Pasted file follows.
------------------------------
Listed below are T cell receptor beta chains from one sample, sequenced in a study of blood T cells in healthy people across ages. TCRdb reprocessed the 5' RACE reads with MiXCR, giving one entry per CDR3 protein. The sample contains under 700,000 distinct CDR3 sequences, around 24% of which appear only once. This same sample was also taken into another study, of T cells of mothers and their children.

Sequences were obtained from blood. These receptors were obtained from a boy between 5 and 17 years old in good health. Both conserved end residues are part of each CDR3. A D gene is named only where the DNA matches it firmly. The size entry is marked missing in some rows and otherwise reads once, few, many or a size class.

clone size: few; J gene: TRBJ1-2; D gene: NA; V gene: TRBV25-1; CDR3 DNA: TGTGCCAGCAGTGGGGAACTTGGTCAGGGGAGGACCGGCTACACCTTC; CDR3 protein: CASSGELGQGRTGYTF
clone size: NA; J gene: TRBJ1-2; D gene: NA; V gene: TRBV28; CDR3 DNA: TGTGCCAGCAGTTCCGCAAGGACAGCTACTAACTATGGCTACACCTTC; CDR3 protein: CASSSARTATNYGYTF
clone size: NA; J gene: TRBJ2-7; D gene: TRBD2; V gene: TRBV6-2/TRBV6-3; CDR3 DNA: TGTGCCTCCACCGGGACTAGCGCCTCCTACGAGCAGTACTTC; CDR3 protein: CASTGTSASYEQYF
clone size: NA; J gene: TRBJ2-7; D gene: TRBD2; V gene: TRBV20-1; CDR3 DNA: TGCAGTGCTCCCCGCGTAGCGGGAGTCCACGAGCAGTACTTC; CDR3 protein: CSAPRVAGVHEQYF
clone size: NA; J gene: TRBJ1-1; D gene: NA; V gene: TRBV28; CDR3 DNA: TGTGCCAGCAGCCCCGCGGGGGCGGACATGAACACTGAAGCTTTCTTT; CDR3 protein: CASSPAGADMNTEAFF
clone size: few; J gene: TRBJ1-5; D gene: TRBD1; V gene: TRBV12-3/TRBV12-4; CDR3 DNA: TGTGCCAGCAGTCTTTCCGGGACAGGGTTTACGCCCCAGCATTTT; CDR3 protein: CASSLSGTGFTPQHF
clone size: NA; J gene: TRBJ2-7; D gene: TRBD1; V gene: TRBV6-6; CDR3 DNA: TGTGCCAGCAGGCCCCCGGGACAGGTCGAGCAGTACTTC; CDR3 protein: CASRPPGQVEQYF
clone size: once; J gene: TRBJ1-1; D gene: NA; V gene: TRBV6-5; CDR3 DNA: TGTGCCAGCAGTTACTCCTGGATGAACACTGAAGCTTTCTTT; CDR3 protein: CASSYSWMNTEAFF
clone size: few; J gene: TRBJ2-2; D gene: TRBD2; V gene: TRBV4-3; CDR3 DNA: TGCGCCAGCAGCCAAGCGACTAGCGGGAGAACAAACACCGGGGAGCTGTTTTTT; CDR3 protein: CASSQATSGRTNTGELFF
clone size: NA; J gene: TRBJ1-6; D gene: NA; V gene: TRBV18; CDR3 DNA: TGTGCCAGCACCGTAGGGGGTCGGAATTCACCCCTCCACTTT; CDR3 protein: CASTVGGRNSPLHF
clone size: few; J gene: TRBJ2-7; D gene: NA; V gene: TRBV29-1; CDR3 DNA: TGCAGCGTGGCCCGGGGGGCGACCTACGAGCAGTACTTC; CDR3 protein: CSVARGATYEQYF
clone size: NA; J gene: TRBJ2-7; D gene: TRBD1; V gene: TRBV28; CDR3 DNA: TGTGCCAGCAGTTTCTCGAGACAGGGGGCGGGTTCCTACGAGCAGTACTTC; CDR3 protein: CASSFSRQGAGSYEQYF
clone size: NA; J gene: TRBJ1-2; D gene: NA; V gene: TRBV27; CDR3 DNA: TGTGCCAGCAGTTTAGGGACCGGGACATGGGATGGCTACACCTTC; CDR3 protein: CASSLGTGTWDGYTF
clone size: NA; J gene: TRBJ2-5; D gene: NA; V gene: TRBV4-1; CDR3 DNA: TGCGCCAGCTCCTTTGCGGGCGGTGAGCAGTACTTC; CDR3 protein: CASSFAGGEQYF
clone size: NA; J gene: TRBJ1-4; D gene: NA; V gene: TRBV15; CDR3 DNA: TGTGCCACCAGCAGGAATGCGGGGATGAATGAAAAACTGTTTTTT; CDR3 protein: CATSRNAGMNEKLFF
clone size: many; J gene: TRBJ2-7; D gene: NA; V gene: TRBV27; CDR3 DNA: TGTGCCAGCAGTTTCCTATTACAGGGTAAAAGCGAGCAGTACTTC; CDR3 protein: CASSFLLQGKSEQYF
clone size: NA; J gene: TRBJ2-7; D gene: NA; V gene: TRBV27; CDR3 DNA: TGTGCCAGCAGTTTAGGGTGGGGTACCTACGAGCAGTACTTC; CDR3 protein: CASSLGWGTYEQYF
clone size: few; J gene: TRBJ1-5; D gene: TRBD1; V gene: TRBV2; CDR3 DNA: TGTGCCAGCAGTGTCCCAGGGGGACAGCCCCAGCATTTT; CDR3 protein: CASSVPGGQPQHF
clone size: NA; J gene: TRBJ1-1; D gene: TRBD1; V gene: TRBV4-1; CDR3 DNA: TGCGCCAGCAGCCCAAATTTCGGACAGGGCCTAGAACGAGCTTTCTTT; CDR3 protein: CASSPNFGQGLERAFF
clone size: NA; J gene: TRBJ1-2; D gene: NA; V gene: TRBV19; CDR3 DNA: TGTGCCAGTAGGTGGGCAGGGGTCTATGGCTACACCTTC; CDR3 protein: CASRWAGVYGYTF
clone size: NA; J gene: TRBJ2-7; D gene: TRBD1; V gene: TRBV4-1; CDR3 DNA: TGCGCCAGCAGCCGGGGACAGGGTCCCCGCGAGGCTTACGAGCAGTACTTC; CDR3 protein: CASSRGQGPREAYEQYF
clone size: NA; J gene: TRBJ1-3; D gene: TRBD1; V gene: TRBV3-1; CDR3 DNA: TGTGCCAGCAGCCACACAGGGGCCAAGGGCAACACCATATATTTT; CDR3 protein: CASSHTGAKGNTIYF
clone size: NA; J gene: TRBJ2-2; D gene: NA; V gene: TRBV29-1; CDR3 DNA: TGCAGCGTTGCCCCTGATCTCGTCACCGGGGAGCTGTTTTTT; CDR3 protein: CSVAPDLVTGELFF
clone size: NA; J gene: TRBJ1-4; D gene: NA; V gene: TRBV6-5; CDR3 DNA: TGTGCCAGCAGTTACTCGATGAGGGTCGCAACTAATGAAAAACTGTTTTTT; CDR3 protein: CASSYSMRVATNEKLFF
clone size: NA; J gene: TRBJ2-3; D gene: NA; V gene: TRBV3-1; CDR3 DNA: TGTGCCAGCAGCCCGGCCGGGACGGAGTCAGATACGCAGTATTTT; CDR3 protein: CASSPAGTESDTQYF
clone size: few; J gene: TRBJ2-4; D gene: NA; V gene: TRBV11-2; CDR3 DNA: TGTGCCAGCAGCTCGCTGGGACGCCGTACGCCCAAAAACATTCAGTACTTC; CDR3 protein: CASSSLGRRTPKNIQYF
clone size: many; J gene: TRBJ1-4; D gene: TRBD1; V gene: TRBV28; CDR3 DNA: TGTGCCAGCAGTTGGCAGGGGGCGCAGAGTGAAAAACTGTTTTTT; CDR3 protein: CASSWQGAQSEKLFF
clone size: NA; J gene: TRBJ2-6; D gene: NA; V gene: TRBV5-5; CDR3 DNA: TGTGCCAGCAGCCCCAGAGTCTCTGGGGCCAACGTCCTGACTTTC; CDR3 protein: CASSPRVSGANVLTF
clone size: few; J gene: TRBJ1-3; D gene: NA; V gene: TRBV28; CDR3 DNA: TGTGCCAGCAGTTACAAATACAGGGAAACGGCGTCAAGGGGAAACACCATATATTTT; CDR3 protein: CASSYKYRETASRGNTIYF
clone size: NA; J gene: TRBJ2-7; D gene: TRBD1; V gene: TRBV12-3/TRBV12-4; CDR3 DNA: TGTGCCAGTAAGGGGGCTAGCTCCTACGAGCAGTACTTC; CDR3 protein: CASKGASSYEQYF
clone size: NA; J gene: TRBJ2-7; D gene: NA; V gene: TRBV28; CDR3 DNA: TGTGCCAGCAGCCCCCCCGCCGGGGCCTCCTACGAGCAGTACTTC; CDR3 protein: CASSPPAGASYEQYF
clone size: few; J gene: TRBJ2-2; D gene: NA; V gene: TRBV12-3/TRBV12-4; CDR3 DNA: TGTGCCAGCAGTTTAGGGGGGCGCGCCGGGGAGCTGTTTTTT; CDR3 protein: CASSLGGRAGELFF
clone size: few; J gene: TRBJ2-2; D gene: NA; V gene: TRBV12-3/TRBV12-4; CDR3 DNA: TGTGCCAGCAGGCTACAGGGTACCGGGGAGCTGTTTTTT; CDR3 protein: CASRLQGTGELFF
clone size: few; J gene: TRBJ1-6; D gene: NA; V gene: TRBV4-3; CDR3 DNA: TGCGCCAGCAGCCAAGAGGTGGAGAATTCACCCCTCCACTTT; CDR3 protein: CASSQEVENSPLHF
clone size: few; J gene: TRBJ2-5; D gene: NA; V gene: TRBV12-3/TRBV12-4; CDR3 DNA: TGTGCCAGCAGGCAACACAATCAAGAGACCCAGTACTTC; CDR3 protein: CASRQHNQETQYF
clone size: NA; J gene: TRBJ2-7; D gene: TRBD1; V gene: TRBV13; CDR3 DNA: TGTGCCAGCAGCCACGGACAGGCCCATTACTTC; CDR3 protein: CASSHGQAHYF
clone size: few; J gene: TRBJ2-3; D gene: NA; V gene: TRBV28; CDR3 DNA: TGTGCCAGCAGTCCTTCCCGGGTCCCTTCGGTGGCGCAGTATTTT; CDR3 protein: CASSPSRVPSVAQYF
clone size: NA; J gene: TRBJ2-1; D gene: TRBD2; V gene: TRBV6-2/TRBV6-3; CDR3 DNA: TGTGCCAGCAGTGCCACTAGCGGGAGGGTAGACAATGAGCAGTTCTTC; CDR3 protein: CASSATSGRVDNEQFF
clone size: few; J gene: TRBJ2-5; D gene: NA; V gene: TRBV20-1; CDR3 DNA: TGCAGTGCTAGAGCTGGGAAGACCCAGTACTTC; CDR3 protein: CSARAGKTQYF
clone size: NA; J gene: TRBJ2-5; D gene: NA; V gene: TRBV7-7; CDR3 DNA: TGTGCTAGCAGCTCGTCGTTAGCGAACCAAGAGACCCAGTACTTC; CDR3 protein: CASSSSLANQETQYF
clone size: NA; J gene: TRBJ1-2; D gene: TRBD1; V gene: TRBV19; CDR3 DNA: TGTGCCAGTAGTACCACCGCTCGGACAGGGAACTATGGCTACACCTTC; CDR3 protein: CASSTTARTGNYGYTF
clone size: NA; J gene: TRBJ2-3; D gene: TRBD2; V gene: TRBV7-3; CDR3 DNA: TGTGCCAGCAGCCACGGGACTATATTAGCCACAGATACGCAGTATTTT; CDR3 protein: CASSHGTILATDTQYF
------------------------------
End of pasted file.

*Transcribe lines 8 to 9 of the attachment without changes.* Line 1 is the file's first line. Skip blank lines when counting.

clone size: few; J gene: TRBJ1-5; D gene: TRBD1; V gene: TRBV12-3/TRBV12-4; CDR3 DNA: TGTGCCAGCAGTCTTTCCGGGACAGGGTTTACGCCCCAGCATTTT; CDR3 protein: CASSLSGTGFTPQHF
clone size: NA; J gene: TRBJ2-7; D gene: TRBD1; V gene: TRBV6-6; CDR3 DNA: TGTGCCAGCAGGCCCCCGGGACAGGTCGAGCAGTACTTC; CDR3 protein: CASRPPGQVEQYF